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Writing a CV
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Writing a CV or Resumé (in Dubai and UAE)
What is the point of a CV? To get a job interview, not to get a job. Remember that.
- In this information page, Curriculum Vitae (CV) means the same as Resumé and vice versa.
- Use your first name and family name as given in your passport, in all written correspondence relating to employment in the UAE (including emails). If the spelling of your name gets messed up in official documents, or there is a nickname somewhere, it can create difficulties for you further down the road.
When sending an email application letter and CV
- Write a clear subject line (e.g. Application for Senior CV Writer vacancy from William Shaikhspeare).
- Don't send an email without a subject line.
- Don't send an email with a poorly formatted or vague subject line (e.g. Job application, my CV, job4me, whassup dude?, etc).
- Make sure your email has a clear subject line.
- Write 1-2 short paragraphs as the body of the email as a short version of your application letter. Don't waffle. If it's poor, the rest of your application will be ignored and your email will be deleted.
- Or copy/paste your application letter if it's short (2-3 paragraphs). If it's longer, make it shorter.
- Attach your CV and application letter as PDF documents. Do not attach them as MS Word documents. Especially not .docx documents.
- Do not attach your letter and CV as anything other than a PDF document, unless you are specifically asked to.
- Think about what the recipient is likely to prefer, not what you prefer.
- Finish your email with your full name, and telephone number.
- Don't forget to attach your CV and application letter.
The letter accompanying the CV
Any job application should include a covering letter. It is almost always going to be the first document that gets read (or perhaps just glanced at) so make it a good one. If it's not, then your CV probably won't get read. The job application letter should:
- Be short.
- Be polite.
- Be to the point.
- Be free of grammar and spelling errors.
- Include your most important attributes that are relevant to the job application. Not all of them, just 1 or 2.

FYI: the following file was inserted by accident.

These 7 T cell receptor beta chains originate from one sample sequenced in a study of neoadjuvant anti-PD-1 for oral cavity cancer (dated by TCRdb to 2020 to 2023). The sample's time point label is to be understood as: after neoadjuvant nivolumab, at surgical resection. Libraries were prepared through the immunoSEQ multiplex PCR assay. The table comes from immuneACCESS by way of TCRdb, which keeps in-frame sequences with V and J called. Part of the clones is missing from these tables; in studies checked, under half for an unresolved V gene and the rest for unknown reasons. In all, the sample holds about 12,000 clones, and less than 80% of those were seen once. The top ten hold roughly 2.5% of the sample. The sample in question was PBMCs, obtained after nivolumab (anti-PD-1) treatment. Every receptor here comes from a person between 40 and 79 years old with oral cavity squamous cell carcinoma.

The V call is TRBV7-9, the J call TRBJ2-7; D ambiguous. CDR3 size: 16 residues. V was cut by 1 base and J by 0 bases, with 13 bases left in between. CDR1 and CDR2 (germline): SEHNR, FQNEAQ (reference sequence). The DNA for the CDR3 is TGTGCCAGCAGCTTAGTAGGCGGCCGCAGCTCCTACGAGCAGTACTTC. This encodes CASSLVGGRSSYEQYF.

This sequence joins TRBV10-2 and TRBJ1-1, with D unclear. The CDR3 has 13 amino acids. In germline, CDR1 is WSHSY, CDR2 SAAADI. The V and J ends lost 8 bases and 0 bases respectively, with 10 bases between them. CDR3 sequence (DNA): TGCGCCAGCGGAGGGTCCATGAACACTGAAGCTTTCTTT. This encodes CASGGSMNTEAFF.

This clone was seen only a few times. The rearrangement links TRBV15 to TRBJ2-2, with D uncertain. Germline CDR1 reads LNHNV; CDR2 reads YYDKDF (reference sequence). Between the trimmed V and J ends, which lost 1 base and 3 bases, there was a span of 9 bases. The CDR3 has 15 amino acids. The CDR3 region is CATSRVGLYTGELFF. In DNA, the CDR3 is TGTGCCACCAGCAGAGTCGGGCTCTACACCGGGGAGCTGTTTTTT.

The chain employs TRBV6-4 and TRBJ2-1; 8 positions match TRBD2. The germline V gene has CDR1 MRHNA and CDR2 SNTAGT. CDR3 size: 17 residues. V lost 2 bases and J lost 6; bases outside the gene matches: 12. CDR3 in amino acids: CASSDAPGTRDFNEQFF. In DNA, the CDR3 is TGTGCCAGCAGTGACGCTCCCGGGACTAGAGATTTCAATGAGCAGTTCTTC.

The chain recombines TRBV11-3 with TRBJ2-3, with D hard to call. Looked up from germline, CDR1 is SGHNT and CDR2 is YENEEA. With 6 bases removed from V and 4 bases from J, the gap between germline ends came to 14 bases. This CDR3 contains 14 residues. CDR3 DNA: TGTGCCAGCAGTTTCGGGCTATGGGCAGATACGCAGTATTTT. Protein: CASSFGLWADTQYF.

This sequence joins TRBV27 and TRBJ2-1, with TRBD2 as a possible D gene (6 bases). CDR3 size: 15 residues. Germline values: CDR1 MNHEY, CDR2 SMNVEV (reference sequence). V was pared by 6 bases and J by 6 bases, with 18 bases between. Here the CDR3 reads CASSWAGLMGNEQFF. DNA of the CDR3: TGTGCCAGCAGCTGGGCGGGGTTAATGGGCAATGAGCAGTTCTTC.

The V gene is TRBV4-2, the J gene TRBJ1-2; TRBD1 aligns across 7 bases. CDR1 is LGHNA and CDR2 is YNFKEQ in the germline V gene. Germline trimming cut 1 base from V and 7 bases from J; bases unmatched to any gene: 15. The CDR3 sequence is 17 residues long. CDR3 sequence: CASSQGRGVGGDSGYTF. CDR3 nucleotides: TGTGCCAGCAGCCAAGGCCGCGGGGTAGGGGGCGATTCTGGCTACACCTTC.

- Include your phone number.
- Say what it is that you want at the end (a job interview) - "please contact me at +971-04-0000000 to discuss this opportunity further" or something similar.
- Be signed "Yours sincerely," if you know the name of the person you are writing to. The correct ending for letters starting with Dear Sir/Madam is "Yours faithfully" but don't spend too much time on your application if you do that, it is likely to get binned. Find out the name of the person you are writing to (phone the company and ask them is one way).
If you're responding to a job advertisement, use the advertisement to help you write the letter, referring specifically to the candidate requirements.
Writing your CV
There are numerous books around that will offer Curriculum Vitae (CV) writing advice. One useful book we like (for job-hunting rather than CV writing but has some good advice anyway) is "What Color is my Parachute" (more American in style than British). For English speakers, USA CV style tends to be more sales oriented than UK style (some would say aggressive). Try and find out whether a company is US or UK oriented. Note that due to the multinational nature of companies and employees in Dubai and the UAE, a US company may have UK personnel reading your CV and vice versa. For companies based in Dubai and the UAE but originating from another country, try and find out if there are any formats or items specific to that country which you should use.
Remember that usually the point of a CV is to supply enough information and market yourself sufficiently to get a job interview, not a job - that's the point of the interview. There are many styles and formats for writing CVs. Whatever you decide to follow, it's pointless if the company you apply to doesn't like it. Here's our brief list of suggestions for writing a CV.
A CV is a personal document so although you should write it with the company and job in mind, you also need to be happy with it. Ignore or adapt any CV advice you read to suit your personal taste. But if you get no interview offers, then change something.
- Write your name as a heading. Writing CV or Resumé is redundant - it should be obvious what it is.